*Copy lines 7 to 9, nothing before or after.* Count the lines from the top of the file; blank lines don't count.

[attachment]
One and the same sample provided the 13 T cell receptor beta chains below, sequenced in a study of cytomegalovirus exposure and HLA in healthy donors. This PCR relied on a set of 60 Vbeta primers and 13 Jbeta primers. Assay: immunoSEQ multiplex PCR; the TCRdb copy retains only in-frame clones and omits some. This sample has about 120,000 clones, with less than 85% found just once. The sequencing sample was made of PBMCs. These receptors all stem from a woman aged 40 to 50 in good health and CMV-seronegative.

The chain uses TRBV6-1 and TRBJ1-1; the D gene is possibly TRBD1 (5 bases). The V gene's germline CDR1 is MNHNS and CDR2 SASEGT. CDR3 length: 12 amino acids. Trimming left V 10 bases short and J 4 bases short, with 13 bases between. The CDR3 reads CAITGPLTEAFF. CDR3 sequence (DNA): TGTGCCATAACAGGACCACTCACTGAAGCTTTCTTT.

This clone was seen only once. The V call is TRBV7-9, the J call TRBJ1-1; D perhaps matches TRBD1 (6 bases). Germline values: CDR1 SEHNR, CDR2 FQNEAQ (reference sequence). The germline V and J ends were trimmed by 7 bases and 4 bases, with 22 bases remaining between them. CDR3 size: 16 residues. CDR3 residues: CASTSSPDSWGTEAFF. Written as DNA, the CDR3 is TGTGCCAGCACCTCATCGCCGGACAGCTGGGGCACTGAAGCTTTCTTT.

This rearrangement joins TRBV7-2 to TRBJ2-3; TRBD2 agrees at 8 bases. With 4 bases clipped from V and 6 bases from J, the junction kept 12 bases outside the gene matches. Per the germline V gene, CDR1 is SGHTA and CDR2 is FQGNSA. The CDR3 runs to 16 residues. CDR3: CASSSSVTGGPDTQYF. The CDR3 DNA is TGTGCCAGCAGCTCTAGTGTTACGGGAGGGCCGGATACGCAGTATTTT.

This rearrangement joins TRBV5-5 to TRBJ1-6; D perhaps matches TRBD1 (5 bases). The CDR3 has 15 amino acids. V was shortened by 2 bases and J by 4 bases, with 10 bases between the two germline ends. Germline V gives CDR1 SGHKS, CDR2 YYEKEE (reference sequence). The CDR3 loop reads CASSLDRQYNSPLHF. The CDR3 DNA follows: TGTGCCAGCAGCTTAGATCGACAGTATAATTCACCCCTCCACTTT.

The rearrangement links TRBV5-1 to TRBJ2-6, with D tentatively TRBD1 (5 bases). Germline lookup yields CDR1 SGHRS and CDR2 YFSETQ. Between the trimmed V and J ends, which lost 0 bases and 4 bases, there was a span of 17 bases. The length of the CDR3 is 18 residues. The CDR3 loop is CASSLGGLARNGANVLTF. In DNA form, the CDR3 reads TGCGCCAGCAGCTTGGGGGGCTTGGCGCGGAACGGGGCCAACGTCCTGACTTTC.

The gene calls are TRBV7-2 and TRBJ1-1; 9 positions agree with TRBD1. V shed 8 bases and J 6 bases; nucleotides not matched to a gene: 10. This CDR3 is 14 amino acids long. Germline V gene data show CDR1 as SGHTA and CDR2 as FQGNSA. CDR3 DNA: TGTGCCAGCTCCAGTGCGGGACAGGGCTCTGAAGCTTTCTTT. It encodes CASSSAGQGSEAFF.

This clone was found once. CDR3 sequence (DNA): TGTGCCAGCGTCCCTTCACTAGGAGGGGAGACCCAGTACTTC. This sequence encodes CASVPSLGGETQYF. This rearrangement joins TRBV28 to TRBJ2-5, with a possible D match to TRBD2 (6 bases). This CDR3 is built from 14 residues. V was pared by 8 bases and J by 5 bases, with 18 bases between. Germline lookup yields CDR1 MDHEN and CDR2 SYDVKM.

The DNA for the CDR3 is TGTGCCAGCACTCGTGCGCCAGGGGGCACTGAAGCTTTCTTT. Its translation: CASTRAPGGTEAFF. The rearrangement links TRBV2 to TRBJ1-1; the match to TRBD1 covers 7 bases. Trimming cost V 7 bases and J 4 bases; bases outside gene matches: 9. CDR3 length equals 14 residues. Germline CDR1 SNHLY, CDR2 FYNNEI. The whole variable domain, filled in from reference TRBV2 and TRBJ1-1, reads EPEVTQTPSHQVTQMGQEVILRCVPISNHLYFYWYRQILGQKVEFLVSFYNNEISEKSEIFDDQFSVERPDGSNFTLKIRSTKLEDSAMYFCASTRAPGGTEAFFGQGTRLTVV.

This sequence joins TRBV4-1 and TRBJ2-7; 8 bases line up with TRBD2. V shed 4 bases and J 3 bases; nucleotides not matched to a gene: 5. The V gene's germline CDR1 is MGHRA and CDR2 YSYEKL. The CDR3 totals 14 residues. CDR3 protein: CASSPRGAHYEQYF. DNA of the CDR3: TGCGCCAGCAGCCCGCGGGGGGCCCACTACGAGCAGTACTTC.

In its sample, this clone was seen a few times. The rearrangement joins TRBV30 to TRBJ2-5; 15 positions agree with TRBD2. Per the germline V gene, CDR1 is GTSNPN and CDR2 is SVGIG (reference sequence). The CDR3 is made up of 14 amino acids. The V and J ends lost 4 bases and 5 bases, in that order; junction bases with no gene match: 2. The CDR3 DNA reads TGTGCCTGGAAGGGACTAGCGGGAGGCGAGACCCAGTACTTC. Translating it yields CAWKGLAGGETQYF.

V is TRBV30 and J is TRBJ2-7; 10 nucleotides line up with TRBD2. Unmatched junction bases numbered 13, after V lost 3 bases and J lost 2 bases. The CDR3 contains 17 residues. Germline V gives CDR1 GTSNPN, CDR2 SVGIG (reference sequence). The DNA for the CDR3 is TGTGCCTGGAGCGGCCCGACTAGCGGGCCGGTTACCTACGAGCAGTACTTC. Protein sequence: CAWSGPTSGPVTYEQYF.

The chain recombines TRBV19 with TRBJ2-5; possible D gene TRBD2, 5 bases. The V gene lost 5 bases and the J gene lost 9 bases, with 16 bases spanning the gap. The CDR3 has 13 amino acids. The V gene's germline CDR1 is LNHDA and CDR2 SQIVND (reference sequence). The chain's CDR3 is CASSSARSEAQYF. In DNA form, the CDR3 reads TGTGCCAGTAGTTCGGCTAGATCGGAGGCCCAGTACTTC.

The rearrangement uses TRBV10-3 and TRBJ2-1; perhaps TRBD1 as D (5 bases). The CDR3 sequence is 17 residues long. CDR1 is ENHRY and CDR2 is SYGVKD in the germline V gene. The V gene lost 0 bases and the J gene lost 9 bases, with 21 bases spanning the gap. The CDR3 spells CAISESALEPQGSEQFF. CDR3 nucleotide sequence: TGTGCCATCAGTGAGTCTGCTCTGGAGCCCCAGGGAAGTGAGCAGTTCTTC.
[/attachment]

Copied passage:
The gene calls are TRBV7-2 and TRBJ1-1; 9 positions agree with TRBD1. V shed 8 bases and J 6 bases; nucleotides not matched to a gene: 10. This CDR3 is 14 amino acids long. Germline V gene data show CDR1 as SGHTA and CDR2 as FQGNSA. CDR3 DNA: TGTGCCAGCTCCAGTGCGGGACAGGGCTCTGAAGCTTTCTTT. It encodes CASSSAGQGSEAFF.

This clone was found once. CDR3 sequence (DNA): TGTGCCAGCGTCCCTTCACTAGGAGGGGAGACCCAGTACTTC. This sequence encodes CASVPSLGGETQYF. This rearrangement joins TRBV28 to TRBJ2-5, with a possible D match to TRBD2 (6 bases). This CDR3 is built from 14 residues. V was pared by 8 bases and J by 5 bases, with 18 bases between. Germline lookup yields CDR1 MDHEN and CDR2 SYDVKM.

The DNA for the CDR3 is TGTGCCAGCACTCGTGCGCCAGGGGGCACTGAAGCTTTCTTT. Its translation: CASTRAPGGTEAFF. The rearrangement links TRBV2 to TRBJ1-1; the match to TRBD1 covers 7 bases. Trimming cost V 7 bases and J 4 bases; bases outside gene matches: 9. CDR3 length equals 14 residues. Germline CDR1 SNHLY, CDR2 FYNNEI. The whole variable domain, filled in from reference TRBV2 and TRBJ1-1, reads EPEVTQTPSHQVTQMGQEVILRCVPISNHLYFYWYRQILGQKVEFLVSFYNNEISEKSEIFDDQFSVERPDGSNFTLKIRSTKLEDSAMYFCASTRAPGGTEAFFGQGTRLTVV.